A recent report by a public spending watchdog has revealed that approximately 237,000 people over the State Pension age have been collectively underpaid £1.46 billion.
The Department for Work and Pensions (DWP) watchdog found that people have been underpaid £8,900 on average. According to Managing Director for Customer Savings and Investments at Standard Life Jenny Holt, the claimants most likely to be impacted by these underpayments are those who hit the state Pension age prior to April 2016.
In particular, people without a full National Insurance record or full State Pension entitlement are at risk. She stated: “If you fall into this category then there are steps you can take to find out how much you might be owed and make a claim.
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“Even if you’re not affected directly by this issue, it’s still important to take the time to understand the State Pension, know what you’re entitled to, and whether it is being paid to you correctly. Having this knowledge will help you spot any potential errors and ensure you’re receiving the money you’re due.”
As reported by the Daily Record, she continued: “Last year, the National Audit Office estimated that as many as 134,000 pensioners, mostly women, may not have received the full amount of State Pension they’re entitled to, being owed an average of £8,900.
“This amounts to total underpayments of over £1 billion and estimates this year are even higher, with around 700,000 potential cases needing to be reviewed by the UK Government and potentially as many as 237,000 people are affected - meaning almost two per cent of everyone receiving a State Pension could be eligible for a top-up payment.
“These cases arise due to a variety of factors, including computer errors, information being incorrectly inputted in people’s records and the complexity of the State Pension system and its design, which originated not long after the Second World War.”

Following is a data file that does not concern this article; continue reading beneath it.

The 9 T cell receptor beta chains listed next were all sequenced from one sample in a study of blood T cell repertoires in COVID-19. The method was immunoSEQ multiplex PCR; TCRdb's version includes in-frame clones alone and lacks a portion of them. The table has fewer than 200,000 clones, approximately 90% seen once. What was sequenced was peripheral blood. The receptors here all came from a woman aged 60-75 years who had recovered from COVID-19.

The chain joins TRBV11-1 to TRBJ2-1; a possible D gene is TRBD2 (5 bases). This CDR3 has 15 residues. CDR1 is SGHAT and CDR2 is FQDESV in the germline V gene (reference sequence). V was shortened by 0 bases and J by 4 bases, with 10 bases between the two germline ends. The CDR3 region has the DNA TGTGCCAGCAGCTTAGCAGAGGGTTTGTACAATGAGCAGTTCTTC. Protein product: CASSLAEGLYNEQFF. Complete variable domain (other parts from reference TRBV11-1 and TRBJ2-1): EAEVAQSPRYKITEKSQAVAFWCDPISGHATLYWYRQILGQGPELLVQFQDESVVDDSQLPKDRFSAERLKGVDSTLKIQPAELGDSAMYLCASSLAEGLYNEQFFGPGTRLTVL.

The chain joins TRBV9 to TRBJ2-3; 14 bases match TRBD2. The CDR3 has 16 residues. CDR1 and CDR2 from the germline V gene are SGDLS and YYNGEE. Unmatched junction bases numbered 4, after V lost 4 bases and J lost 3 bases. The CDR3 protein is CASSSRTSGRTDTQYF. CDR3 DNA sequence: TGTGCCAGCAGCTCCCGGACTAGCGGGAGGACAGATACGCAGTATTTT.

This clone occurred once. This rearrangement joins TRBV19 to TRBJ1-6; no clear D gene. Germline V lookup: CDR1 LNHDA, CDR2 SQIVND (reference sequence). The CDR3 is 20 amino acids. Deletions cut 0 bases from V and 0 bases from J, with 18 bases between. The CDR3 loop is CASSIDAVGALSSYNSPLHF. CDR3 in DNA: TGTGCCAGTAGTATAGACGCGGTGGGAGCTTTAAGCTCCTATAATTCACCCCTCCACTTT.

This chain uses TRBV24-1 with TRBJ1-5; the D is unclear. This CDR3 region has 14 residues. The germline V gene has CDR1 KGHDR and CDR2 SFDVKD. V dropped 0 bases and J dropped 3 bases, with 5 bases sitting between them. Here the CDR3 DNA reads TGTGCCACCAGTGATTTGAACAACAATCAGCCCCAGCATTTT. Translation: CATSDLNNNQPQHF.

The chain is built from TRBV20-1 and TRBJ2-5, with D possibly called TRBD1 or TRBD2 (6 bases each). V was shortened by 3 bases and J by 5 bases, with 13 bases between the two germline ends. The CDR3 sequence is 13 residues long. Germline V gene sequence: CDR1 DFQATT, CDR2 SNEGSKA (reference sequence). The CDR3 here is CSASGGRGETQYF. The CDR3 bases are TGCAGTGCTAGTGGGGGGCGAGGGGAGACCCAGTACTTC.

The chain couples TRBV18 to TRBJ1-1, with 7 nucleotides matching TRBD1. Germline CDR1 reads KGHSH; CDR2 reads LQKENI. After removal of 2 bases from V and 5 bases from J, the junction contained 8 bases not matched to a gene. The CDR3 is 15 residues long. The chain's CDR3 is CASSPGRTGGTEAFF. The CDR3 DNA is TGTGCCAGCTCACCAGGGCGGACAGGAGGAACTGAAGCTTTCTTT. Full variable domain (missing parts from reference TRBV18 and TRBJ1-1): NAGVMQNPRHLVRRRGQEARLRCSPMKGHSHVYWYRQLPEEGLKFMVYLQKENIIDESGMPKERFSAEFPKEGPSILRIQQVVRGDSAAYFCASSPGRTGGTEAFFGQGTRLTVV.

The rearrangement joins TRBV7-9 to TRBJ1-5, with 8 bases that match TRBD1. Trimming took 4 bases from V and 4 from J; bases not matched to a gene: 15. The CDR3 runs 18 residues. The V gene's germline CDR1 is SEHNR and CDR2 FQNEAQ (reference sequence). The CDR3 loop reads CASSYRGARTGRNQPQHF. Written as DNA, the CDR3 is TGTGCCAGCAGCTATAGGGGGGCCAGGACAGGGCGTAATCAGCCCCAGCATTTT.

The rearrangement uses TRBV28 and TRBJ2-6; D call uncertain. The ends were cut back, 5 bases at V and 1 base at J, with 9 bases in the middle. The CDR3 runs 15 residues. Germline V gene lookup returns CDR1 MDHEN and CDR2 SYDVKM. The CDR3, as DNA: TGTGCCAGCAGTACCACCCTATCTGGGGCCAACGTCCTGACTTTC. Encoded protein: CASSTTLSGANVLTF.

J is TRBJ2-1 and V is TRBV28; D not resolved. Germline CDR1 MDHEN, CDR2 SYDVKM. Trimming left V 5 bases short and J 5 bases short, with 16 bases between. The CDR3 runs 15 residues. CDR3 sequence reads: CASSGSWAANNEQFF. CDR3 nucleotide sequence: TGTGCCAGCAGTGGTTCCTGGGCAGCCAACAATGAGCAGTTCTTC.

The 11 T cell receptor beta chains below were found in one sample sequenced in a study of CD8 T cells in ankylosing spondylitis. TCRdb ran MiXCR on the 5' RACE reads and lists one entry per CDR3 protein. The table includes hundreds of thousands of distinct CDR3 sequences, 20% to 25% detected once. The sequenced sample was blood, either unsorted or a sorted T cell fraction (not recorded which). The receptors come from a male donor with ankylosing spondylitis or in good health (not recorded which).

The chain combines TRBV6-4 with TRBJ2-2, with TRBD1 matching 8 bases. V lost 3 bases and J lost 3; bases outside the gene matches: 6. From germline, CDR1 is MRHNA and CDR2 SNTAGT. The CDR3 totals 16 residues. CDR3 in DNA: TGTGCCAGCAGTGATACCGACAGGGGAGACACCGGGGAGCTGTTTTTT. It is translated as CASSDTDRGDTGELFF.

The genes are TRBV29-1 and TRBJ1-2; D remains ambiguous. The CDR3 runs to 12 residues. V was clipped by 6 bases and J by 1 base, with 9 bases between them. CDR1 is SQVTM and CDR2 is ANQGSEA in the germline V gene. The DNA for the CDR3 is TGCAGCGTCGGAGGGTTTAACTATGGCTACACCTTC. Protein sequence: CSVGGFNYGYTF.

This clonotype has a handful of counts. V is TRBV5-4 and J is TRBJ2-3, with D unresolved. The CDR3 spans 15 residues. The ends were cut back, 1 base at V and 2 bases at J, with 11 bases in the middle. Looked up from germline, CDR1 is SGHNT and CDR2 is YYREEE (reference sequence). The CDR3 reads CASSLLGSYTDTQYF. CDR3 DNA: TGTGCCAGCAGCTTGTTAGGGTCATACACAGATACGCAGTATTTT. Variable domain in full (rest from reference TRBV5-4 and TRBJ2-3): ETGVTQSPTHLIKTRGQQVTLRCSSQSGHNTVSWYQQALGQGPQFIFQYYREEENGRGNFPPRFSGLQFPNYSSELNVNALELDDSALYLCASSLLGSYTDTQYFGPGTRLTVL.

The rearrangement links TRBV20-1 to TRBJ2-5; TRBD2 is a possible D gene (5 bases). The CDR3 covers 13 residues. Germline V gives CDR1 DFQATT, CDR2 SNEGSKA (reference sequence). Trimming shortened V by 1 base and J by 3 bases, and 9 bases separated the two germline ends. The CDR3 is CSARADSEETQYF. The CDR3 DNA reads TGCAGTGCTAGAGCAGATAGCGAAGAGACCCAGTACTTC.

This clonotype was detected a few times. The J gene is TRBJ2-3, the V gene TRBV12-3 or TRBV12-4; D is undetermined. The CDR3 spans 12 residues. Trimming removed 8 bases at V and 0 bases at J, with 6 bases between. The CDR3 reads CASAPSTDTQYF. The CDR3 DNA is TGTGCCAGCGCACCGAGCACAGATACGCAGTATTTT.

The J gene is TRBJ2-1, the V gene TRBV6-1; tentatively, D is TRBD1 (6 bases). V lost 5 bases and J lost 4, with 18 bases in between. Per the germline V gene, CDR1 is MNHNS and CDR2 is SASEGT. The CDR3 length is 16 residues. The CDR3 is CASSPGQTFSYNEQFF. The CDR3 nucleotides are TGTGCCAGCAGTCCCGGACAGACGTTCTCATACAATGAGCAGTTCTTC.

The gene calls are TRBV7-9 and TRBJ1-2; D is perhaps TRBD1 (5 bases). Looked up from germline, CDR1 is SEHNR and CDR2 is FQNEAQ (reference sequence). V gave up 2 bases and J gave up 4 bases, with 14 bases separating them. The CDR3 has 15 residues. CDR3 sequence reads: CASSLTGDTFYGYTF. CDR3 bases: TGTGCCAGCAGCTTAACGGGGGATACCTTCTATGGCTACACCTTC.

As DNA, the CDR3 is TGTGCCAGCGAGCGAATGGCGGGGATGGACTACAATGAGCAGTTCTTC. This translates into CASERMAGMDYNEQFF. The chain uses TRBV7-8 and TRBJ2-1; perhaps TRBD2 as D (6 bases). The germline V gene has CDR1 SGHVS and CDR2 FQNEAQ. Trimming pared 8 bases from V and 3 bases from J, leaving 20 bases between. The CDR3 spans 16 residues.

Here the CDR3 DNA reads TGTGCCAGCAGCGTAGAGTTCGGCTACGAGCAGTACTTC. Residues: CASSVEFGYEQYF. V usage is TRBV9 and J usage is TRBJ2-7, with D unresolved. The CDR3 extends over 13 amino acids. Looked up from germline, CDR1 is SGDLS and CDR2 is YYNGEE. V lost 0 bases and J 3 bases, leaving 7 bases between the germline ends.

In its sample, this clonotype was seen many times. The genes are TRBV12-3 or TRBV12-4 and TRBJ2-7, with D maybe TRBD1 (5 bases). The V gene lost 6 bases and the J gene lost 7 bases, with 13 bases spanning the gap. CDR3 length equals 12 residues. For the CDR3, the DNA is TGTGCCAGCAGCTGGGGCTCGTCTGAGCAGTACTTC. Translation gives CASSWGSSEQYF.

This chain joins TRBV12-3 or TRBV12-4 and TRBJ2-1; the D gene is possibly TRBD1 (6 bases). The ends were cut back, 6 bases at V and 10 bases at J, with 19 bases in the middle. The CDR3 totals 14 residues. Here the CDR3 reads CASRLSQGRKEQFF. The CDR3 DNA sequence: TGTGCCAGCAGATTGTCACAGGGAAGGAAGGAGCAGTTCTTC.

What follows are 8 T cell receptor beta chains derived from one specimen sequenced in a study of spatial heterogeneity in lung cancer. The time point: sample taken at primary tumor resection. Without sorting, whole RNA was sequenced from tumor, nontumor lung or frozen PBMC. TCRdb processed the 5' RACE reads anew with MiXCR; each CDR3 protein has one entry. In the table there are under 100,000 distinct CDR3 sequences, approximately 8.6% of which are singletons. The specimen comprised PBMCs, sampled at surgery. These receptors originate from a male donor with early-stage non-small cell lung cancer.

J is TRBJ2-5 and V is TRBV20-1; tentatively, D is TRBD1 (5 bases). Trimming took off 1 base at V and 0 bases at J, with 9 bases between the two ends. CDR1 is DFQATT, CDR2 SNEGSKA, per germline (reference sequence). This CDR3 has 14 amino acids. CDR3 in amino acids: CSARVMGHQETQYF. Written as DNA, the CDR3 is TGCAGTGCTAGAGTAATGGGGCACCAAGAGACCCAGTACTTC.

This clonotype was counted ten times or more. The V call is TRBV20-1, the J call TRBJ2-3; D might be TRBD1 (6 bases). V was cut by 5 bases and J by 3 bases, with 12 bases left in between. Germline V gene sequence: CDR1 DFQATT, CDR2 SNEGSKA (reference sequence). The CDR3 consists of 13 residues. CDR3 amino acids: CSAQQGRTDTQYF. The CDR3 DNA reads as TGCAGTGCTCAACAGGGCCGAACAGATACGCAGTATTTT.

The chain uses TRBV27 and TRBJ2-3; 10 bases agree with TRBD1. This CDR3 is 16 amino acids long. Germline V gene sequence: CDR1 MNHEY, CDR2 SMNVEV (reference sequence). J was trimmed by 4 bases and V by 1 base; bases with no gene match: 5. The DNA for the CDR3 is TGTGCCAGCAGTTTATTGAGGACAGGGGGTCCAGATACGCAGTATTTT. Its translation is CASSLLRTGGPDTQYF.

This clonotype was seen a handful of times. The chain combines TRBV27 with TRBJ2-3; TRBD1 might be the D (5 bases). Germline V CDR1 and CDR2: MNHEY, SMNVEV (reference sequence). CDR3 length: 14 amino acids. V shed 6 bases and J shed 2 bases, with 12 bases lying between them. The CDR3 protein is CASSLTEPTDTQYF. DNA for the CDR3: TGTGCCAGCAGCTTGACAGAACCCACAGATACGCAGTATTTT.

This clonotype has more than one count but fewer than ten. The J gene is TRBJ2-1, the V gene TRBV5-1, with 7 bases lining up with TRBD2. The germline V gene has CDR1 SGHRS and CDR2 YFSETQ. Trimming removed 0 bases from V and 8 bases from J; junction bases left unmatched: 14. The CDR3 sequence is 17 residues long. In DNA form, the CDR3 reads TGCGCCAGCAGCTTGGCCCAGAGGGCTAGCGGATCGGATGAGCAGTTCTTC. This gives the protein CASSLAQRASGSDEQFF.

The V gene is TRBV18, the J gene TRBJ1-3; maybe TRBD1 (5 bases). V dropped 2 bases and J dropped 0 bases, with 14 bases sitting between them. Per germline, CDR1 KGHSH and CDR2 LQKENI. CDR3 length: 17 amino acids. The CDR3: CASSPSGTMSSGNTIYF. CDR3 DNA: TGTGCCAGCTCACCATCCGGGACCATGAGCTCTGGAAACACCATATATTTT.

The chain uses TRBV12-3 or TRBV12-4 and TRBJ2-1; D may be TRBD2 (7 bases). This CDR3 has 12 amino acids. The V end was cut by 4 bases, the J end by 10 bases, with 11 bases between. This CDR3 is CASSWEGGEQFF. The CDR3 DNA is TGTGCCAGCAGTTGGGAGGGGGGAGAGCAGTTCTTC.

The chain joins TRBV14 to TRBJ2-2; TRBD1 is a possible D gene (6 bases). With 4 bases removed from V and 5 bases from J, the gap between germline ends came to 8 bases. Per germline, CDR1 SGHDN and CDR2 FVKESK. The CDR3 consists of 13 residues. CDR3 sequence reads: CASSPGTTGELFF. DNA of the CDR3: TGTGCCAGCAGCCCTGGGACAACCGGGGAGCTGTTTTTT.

Who may be due back payments for State Pension?
Some people are more likely to be impacted by State Pension underpayments than others:
- People whose spouse or civil partner turned 65 prior to March 17, 2008 and whose State Pension is less than 60 per cent of their partner’s basic State Pension.
- People who got a divorce after retirement and whose State Pension does not factor in their former partner’s National Insurance contributions
- People who are married or in a civil partnership and who turned 65 prior to March 17, 2008, and are not claiming anything in basic State Pension but do get a small amount from additional State Pension
- People over 80 years old or older who are not currently getting £85 or more from their State Pension
- People who are widowed whose State Pension did not increase when their partner died
- People who currently get the right amount of State Pension but may have been paid less than they should have been while their spouse was alive
- The families of State Pension recipients who were underpaid while they were alive
Jenny added: “While it is possible that men may be eligible for underpaid State Pension top-ups, they are in practice less likely to be.
“Since they are more likely than women to have a full National Insurance record and less likely to rely on a spouse or partner for their State Pension entitlement, men are less likely to fall into one of these listed categories.”
How much unpaid State Pension could I be owed?
On average, people are due approximately £9,000, though in reality individual payment amounts will vary greatly. This is because different kinds of claims have different backdating rules, and because some recipients may be able to claim more than one category.
How to Make a Claim
The easiest way to learn if you qualify for a State Pension back payment is to phone the pension service on 0800 731 0469. Full contact details can be found on the Gov.uk website.
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